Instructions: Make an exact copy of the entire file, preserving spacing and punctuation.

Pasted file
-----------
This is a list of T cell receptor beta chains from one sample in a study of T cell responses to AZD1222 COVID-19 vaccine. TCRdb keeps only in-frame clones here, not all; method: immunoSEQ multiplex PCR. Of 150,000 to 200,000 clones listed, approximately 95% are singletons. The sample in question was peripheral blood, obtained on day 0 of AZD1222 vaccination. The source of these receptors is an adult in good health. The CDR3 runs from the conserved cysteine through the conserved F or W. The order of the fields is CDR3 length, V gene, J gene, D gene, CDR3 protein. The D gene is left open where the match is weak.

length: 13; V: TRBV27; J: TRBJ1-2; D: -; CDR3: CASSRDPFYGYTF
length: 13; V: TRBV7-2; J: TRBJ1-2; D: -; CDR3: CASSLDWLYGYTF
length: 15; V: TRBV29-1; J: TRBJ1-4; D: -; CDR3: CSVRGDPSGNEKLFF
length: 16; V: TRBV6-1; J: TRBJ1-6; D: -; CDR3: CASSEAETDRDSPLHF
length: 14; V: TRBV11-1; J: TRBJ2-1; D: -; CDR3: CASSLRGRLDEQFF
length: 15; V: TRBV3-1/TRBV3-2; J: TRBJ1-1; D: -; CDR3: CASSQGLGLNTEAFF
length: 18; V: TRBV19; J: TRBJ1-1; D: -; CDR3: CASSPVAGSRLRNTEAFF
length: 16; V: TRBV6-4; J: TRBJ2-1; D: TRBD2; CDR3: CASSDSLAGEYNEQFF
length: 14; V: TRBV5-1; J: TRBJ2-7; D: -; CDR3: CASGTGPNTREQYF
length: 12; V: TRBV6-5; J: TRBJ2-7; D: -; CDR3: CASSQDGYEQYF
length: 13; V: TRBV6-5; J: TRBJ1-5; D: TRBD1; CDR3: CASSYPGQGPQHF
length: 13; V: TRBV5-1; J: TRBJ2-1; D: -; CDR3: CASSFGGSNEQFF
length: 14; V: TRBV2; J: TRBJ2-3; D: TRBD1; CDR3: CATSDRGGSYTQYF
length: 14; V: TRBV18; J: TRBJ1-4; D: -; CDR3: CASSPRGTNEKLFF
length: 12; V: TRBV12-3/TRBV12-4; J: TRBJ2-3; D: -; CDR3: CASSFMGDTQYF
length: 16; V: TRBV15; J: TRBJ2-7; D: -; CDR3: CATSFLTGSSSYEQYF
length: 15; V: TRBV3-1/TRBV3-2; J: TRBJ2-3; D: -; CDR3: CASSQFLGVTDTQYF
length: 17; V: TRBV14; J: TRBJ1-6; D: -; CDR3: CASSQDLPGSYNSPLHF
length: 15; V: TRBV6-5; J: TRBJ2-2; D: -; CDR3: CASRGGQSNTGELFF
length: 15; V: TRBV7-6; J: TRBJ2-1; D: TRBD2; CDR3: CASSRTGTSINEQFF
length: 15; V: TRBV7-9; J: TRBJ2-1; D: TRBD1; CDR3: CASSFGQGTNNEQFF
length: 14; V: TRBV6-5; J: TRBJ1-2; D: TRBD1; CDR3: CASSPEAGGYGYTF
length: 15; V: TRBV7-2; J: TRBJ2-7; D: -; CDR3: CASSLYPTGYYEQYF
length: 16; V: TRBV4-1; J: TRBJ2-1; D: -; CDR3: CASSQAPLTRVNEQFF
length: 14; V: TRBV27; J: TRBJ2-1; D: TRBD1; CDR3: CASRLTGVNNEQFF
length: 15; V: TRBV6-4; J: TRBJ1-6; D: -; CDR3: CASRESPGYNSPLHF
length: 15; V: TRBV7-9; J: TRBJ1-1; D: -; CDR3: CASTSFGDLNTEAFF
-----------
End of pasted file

This is a list of T cell receptor beta chains from one sample in a study of T cell responses to AZD1222 COVID-19 vaccine. TCRdb keeps only in-frame clones here, not all; method: immunoSEQ multiplex PCR. Of 150,000 to 200,000 clones listed, approximately 95% are singletons. The sample in question was peripheral blood, obtained on day 0 of AZD1222 vaccination. The source of these receptors is an adult in good health. The CDR3 runs from the conserved cysteine through the conserved F or W. The order of the fields is CDR3 length, V gene, J gene, D gene, CDR3 protein. The D gene is left open where the match is weak.

length: 13; V: TRBV27; J: TRBJ1-2; D: -; CDR3: CASSRDPFYGYTF
length: 13; V: TRBV7-2; J: TRBJ1-2; D: -; CDR3: CASSLDWLYGYTF
length: 15; V: TRBV29-1; J: TRBJ1-4; D: -; CDR3: CSVRGDPSGNEKLFF
length: 16; V: TRBV6-1; J: TRBJ1-6; D: -; CDR3: CASSEAETDRDSPLHF
length: 14; V: TRBV11-1; J: TRBJ2-1; D: -; CDR3: CASSLRGRLDEQFF
length: 15; V: TRBV3-1/TRBV3-2; J: TRBJ1-1; D: -; CDR3: CASSQGLGLNTEAFF
length: 18; V: TRBV19; J: TRBJ1-1; D: -; CDR3: CASSPVAGSRLRNTEAFF
length: 16; V: TRBV6-4; J: TRBJ2-1; D: TRBD2; CDR3: CASSDSLAGEYNEQFF
length: 14; V: TRBV5-1; J: TRBJ2-7; D: -; CDR3: CASGTGPNTREQYF
length: 12; V: TRBV6-5; J: TRBJ2-7; D: -; CDR3: CASSQDGYEQYF
length: 13; V: TRBV6-5; J: TRBJ1-5; D: TRBD1; CDR3: CASSYPGQGPQHF
length: 13; V: TRBV5-1; J: TRBJ2-1; D: -; CDR3: CASSFGGSNEQFF
length: 14; V: TRBV2; J: TRBJ2-3; D: TRBD1; CDR3: CATSDRGGSYTQYF
length: 14; V: TRBV18; J: TRBJ1-4; D: -; CDR3: CASSPRGTNEKLFF
length: 12; V: TRBV12-3/TRBV12-4; J: TRBJ2-3; D: -; CDR3: CASSFMGDTQYF
length: 16; V: TRBV15; J: TRBJ2-7; D: -; CDR3: CATSFLTGSSSYEQYF
length: 15; V: TRBV3-1/TRBV3-2; J: TRBJ2-3; D: -; CDR3: CASSQFLGVTDTQYF
length: 17; V: TRBV14; J: TRBJ1-6; D: -; CDR3: CASSQDLPGSYNSPLHF
length: 15; V: TRBV6-5; J: TRBJ2-2; D: -; CDR3: CASRGGQSNTGELFF
length: 15; V: TRBV7-6; J: TRBJ2-1; D: TRBD2; CDR3: CASSRTGTSINEQFF
length: 15; V: TRBV7-9; J: TRBJ2-1; D: TRBD1; CDR3: CASSFGQGTNNEQFF
length: 14; V: TRBV6-5; J: TRBJ1-2; D: TRBD1; CDR3: CASSPEAGGYGYTF
length: 15; V: TRBV7-2; J: TRBJ2-7; D: -; CDR3: CASSLYPTGYYEQYF
length: 16; V: TRBV4-1; J: TRBJ2-1; D: -; CDR3: CASSQAPLTRVNEQFF
length: 14; V: TRBV27; J: TRBJ2-1; D: TRBD1; CDR3: CASRLTGVNNEQFF
length: 15; V: TRBV6-4; J: TRBJ1-6; D: -; CDR3: CASRESPGYNSPLHF
length: 15; V: TRBV7-9; J: TRBJ1-1; D: -; CDR3: CASTSFGDLNTEAFF